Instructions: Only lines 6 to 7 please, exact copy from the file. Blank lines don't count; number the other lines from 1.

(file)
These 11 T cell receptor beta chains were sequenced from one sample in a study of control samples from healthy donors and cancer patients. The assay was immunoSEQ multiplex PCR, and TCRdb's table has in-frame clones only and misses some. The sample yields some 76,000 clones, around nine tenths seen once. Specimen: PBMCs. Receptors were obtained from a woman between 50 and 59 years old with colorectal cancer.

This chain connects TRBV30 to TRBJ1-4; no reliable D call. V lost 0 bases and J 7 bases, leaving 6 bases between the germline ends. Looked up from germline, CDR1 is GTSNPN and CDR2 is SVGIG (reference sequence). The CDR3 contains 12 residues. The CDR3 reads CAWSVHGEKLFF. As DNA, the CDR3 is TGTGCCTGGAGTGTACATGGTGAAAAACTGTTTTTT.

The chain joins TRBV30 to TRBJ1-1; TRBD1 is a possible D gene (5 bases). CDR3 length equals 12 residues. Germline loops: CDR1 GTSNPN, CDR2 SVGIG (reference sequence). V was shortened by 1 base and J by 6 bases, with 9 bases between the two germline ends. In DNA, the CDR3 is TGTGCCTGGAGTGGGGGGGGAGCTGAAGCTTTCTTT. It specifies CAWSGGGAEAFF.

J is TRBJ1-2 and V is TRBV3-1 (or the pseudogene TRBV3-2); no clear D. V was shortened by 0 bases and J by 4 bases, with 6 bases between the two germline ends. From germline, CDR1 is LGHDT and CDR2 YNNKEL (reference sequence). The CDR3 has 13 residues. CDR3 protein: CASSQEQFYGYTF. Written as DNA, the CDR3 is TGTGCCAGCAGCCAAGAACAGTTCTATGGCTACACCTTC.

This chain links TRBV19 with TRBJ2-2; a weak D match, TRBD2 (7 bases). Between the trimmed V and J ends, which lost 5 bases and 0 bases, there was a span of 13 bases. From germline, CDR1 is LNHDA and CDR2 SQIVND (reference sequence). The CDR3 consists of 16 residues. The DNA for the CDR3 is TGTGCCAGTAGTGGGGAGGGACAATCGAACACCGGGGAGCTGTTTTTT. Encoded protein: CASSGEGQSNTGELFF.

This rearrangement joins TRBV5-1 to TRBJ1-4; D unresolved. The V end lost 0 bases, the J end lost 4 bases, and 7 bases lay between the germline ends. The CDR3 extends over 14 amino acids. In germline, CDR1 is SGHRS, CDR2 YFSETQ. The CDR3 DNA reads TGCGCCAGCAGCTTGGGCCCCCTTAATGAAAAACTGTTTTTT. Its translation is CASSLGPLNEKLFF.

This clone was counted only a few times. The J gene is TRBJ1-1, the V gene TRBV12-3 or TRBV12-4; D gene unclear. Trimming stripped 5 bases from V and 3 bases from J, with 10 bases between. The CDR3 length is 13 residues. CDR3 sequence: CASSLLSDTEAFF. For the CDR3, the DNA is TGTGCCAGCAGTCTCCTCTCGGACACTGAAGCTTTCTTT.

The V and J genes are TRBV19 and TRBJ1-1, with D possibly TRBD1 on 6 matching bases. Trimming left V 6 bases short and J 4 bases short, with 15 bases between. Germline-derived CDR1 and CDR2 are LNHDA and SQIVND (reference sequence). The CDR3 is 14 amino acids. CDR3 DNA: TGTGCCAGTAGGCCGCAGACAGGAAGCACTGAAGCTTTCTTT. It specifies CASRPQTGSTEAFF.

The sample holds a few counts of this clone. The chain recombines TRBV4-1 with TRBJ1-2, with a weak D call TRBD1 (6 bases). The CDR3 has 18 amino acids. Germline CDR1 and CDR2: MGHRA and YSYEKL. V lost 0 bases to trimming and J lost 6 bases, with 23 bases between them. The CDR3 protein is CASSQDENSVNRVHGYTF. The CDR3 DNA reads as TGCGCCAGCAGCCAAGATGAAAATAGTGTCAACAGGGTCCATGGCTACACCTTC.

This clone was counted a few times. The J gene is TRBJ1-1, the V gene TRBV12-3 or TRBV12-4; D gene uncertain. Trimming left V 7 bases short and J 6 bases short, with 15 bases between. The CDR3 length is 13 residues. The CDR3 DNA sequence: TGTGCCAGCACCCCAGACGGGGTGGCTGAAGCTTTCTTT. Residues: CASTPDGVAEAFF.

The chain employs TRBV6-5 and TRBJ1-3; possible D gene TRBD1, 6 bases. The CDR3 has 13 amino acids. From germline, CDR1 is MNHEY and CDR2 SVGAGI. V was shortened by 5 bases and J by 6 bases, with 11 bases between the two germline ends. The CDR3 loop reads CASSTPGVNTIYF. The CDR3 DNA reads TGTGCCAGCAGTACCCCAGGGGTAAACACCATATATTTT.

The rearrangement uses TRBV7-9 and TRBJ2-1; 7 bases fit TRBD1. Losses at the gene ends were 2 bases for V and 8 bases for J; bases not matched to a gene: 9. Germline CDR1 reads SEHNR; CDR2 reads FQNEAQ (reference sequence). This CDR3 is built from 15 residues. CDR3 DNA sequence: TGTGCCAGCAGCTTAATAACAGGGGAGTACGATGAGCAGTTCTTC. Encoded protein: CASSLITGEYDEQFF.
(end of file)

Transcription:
This rearrangement joins TRBV5-1 to TRBJ1-4; D unresolved. The V end lost 0 bases, the J end lost 4 bases, and 7 bases lay between the germline ends. The CDR3 extends over 14 amino acids. In germline, CDR1 is SGHRS, CDR2 YFSETQ. The CDR3 DNA reads TGCGCCAGCAGCTTGGGCCCCCTTAATGAAAAACTGTTTTTT. Its translation is CASSLGPLNEKLFF.

This clone was counted only a few times. The J gene is TRBJ1-1, the V gene TRBV12-3 or TRBV12-4; D gene unclear. Trimming stripped 5 bases from V and 3 bases from J, with 10 bases between. The CDR3 length is 13 residues. CDR3 sequence: CASSLLSDTEAFF. For the CDR3, the DNA is TGTGCCAGCAGTCTCCTCTCGGACACTGAAGCTTTCTTT.